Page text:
Monday, June 26, 2006

Israel, Palestine, a Fence and "The Wall"

Roger Waters of Pink Floyd is in Israel this week. He had been scheduled to perform in Tel Aviv, but moved to the "Peace Village" Neve Shalom after criticism by British anti-apartheid activists. Neve Shalom is highlighted as an example of Jewish and Arab integration in contrast to much of the rest of Israel and Palestine.

This Reuters article (reprinted by Ynet) shows how the mainstream media often gives in to politicized terminology that favor the imperialist mythology of the Israeli government.

For example,

"Pink Floyd front-man Roger Waters, who inspired the rock band's iconic album "The Wall," has scrawled "tear down the wall" on the concrete panels of Israel's security fence on Wednesday."

It has become something of a politicized battle over the name of the "apartheid wall" or "separation fence." Once it became clear that apartheid meant separation, "security fence" has become the dominant terminology. Now I know some of the "barrier" is more like a fence and some is more like a wall, but have you ever heard of a concrete fence? Seriously, can we just be honest and call it whatever word in the English language best describes it.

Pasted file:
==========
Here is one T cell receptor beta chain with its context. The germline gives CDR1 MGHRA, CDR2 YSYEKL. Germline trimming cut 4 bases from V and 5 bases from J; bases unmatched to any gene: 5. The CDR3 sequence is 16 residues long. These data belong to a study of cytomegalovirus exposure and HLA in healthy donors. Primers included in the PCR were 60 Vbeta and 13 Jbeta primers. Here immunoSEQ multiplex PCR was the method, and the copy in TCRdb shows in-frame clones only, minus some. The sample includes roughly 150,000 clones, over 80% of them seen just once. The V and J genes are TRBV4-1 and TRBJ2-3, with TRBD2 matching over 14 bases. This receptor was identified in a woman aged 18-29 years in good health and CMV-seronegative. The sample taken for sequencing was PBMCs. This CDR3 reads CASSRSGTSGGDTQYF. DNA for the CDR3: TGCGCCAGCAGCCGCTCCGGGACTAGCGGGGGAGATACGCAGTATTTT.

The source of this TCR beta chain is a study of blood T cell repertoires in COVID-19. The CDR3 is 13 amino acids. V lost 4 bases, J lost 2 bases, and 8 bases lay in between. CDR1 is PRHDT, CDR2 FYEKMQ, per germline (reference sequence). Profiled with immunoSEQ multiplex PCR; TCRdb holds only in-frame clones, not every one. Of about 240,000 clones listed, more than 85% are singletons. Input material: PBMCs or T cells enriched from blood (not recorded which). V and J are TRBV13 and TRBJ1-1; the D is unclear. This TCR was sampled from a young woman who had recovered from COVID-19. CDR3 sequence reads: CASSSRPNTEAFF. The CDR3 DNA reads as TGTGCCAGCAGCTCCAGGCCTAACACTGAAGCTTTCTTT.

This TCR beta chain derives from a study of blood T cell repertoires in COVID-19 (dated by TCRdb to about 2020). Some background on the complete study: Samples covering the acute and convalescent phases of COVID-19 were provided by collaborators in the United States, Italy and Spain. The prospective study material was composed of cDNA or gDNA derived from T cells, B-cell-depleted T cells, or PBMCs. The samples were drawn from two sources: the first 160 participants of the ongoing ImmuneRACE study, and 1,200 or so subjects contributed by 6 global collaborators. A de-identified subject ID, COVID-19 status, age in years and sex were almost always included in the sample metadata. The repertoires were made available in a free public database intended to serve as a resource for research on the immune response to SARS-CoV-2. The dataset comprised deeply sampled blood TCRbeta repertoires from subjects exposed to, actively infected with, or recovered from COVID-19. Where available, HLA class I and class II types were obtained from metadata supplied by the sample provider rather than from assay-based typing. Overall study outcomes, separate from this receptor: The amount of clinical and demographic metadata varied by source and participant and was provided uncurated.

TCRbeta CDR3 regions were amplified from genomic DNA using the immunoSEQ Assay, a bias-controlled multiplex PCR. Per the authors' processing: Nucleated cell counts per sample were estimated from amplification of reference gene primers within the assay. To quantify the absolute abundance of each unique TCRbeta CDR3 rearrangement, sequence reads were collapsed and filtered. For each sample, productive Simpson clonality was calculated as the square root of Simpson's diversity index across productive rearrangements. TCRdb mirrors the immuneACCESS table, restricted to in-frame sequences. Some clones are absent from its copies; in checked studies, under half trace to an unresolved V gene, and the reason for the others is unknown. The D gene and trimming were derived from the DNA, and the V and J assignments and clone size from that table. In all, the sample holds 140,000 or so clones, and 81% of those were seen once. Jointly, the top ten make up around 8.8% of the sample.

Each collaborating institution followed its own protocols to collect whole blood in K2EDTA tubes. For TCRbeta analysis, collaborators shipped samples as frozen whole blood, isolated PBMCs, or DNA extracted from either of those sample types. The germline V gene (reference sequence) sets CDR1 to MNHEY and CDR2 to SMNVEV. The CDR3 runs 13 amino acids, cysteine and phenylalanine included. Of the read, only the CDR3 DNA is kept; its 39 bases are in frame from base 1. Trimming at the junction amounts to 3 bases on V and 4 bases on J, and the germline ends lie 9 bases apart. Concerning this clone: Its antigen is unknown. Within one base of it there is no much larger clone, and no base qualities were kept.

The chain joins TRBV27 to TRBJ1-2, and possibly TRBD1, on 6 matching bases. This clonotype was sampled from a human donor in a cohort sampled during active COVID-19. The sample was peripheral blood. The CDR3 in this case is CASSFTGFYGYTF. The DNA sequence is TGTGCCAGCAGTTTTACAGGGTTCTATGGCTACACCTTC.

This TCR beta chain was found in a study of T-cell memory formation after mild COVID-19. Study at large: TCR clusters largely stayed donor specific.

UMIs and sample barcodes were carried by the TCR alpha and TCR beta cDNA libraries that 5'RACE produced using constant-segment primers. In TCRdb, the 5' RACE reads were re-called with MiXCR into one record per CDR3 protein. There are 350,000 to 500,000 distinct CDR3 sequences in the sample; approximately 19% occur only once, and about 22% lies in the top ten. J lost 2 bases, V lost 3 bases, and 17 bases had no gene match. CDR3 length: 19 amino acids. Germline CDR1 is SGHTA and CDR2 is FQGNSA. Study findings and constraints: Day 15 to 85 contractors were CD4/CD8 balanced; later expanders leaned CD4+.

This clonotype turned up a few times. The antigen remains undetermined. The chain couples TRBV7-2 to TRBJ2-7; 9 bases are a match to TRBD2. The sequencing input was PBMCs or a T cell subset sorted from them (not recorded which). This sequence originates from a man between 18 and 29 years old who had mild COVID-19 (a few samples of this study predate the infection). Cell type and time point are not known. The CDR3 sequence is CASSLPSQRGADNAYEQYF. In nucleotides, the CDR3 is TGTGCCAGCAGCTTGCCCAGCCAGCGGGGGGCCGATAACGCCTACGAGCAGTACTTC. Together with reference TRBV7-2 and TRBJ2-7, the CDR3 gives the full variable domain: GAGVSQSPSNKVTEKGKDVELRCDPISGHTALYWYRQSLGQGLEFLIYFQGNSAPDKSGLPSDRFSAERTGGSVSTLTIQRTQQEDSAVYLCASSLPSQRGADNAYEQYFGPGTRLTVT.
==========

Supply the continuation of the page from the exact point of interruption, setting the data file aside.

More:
By the way, as if Gaza hadn't exploded enough already, after some 20 Palestinian non-combatants including many children were killed in the last two weeks, militants claiming to be part of Hamas attacked a checkpoint and took an Israeli soldier hostage. Hamas representatives are saying, at least in Hebrew, that they are not responsible and that the soldier must be treated well by his captors.

This is bound to cause increased attacks by Israel and retaliation by Palestinian militants.

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